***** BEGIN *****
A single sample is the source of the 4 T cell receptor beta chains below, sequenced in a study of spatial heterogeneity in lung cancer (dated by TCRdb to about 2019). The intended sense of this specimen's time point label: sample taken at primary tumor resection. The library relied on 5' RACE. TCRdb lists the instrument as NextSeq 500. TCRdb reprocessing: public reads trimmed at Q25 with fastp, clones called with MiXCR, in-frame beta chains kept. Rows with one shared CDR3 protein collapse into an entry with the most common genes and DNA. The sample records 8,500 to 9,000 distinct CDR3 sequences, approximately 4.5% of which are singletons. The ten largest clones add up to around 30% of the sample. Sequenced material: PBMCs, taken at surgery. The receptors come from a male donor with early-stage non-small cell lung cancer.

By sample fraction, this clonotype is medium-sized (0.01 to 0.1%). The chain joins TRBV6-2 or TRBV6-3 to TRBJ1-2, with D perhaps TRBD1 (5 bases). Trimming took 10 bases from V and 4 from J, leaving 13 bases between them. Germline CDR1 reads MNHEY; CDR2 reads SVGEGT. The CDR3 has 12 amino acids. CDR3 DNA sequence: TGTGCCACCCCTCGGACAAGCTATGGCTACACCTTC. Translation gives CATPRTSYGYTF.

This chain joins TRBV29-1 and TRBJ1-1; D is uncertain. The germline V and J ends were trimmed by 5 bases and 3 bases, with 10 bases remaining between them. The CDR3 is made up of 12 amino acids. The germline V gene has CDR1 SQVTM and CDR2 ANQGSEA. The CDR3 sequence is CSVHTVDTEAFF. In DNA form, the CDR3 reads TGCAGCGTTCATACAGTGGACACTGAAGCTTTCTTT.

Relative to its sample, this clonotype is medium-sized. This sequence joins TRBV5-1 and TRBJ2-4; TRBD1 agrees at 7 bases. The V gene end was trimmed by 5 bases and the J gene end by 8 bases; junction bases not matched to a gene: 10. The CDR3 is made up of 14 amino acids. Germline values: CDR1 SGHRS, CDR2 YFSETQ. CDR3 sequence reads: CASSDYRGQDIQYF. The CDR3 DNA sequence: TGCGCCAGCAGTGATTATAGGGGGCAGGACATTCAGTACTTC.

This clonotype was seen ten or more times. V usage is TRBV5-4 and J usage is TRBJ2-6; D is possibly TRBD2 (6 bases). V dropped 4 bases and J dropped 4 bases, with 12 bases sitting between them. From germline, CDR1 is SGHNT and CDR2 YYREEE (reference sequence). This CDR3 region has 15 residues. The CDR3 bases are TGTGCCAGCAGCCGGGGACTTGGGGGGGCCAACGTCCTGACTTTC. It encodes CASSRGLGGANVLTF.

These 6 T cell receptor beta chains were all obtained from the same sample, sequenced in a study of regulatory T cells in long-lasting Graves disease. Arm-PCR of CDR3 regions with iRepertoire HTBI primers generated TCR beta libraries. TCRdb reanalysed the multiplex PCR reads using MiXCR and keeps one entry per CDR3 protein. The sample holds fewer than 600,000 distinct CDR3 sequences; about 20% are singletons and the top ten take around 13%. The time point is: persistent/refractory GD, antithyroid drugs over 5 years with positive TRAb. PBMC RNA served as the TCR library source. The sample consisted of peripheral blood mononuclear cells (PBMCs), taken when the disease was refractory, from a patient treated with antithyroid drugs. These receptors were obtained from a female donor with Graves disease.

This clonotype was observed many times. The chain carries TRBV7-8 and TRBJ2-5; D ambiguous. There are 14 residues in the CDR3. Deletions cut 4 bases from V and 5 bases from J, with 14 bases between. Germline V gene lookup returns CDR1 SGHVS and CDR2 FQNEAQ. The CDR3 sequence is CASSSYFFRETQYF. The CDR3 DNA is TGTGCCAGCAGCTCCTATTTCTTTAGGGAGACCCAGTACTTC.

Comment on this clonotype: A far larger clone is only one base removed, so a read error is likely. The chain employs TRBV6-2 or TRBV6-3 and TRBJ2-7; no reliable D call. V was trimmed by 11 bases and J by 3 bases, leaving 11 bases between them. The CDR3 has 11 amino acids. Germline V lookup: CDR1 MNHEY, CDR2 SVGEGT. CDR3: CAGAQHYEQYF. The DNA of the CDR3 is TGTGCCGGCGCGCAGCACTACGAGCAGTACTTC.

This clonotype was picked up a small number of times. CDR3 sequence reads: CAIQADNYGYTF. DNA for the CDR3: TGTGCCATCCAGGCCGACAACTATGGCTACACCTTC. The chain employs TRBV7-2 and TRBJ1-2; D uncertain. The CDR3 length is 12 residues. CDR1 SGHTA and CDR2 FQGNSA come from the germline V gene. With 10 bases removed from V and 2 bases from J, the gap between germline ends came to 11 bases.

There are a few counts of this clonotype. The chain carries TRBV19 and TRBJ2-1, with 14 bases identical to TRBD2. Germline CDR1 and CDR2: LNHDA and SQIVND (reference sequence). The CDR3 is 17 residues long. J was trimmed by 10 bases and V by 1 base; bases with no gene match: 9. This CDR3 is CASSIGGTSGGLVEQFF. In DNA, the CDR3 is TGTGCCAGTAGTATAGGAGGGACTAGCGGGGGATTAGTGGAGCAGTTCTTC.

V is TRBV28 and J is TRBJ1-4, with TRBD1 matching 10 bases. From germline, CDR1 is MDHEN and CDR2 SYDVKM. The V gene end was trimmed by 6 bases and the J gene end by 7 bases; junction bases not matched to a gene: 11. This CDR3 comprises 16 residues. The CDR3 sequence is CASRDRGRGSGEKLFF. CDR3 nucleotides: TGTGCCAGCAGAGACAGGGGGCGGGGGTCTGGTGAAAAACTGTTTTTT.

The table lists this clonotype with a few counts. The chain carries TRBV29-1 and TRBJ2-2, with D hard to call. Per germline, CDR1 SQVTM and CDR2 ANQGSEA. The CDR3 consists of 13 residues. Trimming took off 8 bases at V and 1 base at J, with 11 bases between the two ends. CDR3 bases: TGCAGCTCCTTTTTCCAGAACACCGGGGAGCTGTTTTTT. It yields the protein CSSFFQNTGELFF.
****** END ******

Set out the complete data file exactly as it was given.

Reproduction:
A single sample is the source of the 4 T cell receptor beta chains below, sequenced in a study of spatial heterogeneity in lung cancer (dated by TCRdb to about 2019). The intended sense of this specimen's time point label: sample taken at primary tumor resection. The library relied on 5' RACE. TCRdb lists the instrument as NextSeq 500. TCRdb reprocessing: public reads trimmed at Q25 with fastp, clones called with MiXCR, in-frame beta chains kept. Rows with one shared CDR3 protein collapse into an entry with the most common genes and DNA. The sample records 8,500 to 9,000 distinct CDR3 sequences, approximately 4.5% of which are singletons. The ten largest clones add up to around 30% of the sample. Sequenced material: PBMCs, taken at surgery. The receptors come from a male donor with early-stage non-small cell lung cancer.

By sample fraction, this clonotype is medium-sized (0.01 to 0.1%). The chain joins TRBV6-2 or TRBV6-3 to TRBJ1-2, with D perhaps TRBD1 (5 bases). Trimming took 10 bases from V and 4 from J, leaving 13 bases between them. Germline CDR1 reads MNHEY; CDR2 reads SVGEGT. The CDR3 has 12 amino acids. CDR3 DNA sequence: TGTGCCACCCCTCGGACAAGCTATGGCTACACCTTC. Translation gives CATPRTSYGYTF.

This chain joins TRBV29-1 and TRBJ1-1; D is uncertain. The germline V and J ends were trimmed by 5 bases and 3 bases, with 10 bases remaining between them. The CDR3 is made up of 12 amino acids. The germline V gene has CDR1 SQVTM and CDR2 ANQGSEA. The CDR3 sequence is CSVHTVDTEAFF. In DNA form, the CDR3 reads TGCAGCGTTCATACAGTGGACACTGAAGCTTTCTTT.

Relative to its sample, this clonotype is medium-sized. This sequence joins TRBV5-1 and TRBJ2-4; TRBD1 agrees at 7 bases. The V gene end was trimmed by 5 bases and the J gene end by 8 bases; junction bases not matched to a gene: 10. The CDR3 is made up of 14 amino acids. Germline values: CDR1 SGHRS, CDR2 YFSETQ. CDR3 sequence reads: CASSDYRGQDIQYF. The CDR3 DNA sequence: TGCGCCAGCAGTGATTATAGGGGGCAGGACATTCAGTACTTC.

This clonotype was seen ten or more times. V usage is TRBV5-4 and J usage is TRBJ2-6; D is possibly TRBD2 (6 bases). V dropped 4 bases and J dropped 4 bases, with 12 bases sitting between them. From germline, CDR1 is SGHNT and CDR2 YYREEE (reference sequence). This CDR3 region has 15 residues. The CDR3 bases are TGTGCCAGCAGCCGGGGACTTGGGGGGGCCAACGTCCTGACTTTC. It encodes CASSRGLGGANVLTF.

These 6 T cell receptor beta chains were all obtained from the same sample, sequenced in a study of regulatory T cells in long-lasting Graves disease. Arm-PCR of CDR3 regions with iRepertoire HTBI primers generated TCR beta libraries. TCRdb reanalysed the multiplex PCR reads using MiXCR and keeps one entry per CDR3 protein. The sample holds fewer than 600,000 distinct CDR3 sequences; about 20% are singletons and the top ten take around 13%. The time point is: persistent/refractory GD, antithyroid drugs over 5 years with positive TRAb. PBMC RNA served as the TCR library source. The sample consisted of peripheral blood mononuclear cells (PBMCs), taken when the disease was refractory, from a patient treated with antithyroid drugs. These receptors were obtained from a female donor with Graves disease.

This clonotype was observed many times. The chain carries TRBV7-8 and TRBJ2-5; D ambiguous. There are 14 residues in the CDR3. Deletions cut 4 bases from V and 5 bases from J, with 14 bases between. Germline V gene lookup returns CDR1 SGHVS and CDR2 FQNEAQ. The CDR3 sequence is CASSSYFFRETQYF. The CDR3 DNA is TGTGCCAGCAGCTCCTATTTCTTTAGGGAGACCCAGTACTTC.

Comment on this clonotype: A far larger clone is only one base removed, so a read error is likely. The chain employs TRBV6-2 or TRBV6-3 and TRBJ2-7; no reliable D call. V was trimmed by 11 bases and J by 3 bases, leaving 11 bases between them. The CDR3 has 11 amino acids. Germline V lookup: CDR1 MNHEY, CDR2 SVGEGT. CDR3: CAGAQHYEQYF. The DNA of the CDR3 is TGTGCCGGCGCGCAGCACTACGAGCAGTACTTC.

This clonotype was picked up a small number of times. CDR3 sequence reads: CAIQADNYGYTF. DNA for the CDR3: TGTGCCATCCAGGCCGACAACTATGGCTACACCTTC. The chain employs TRBV7-2 and TRBJ1-2; D uncertain. The CDR3 length is 12 residues. CDR1 SGHTA and CDR2 FQGNSA come from the germline V gene. With 10 bases removed from V and 2 bases from J, the gap between germline ends came to 11 bases.

There are a few counts of this clonotype. The chain carries TRBV19 and TRBJ2-1, with 14 bases identical to TRBD2. Germline CDR1 and CDR2: LNHDA and SQIVND (reference sequence). The CDR3 is 17 residues long. J was trimmed by 10 bases and V by 1 base; bases with no gene match: 9. This CDR3 is CASSIGGTSGGLVEQFF. In DNA, the CDR3 is TGTGCCAGTAGTATAGGAGGGACTAGCGGGGGATTAGTGGAGCAGTTCTTC.

V is TRBV28 and J is TRBJ1-4, with TRBD1 matching 10 bases. From germline, CDR1 is MDHEN and CDR2 SYDVKM. The V gene end was trimmed by 6 bases and the J gene end by 7 bases; junction bases not matched to a gene: 11. This CDR3 comprises 16 residues. The CDR3 sequence is CASRDRGRGSGEKLFF. CDR3 nucleotides: TGTGCCAGCAGAGACAGGGGGCGGGGGTCTGGTGAAAAACTGTTTTTT.

The table lists this clonotype with a few counts. The chain carries TRBV29-1 and TRBJ2-2, with D hard to call. Per germline, CDR1 SQVTM and CDR2 ANQGSEA. The CDR3 consists of 13 residues. Trimming took off 8 bases at V and 1 base at J, with 11 bases between the two ends. CDR3 bases: TGCAGCTCCTTTTTCCAGAACACCGGGGAGCTGTTTTTT. It yields the protein CSSFFQNTGELFF.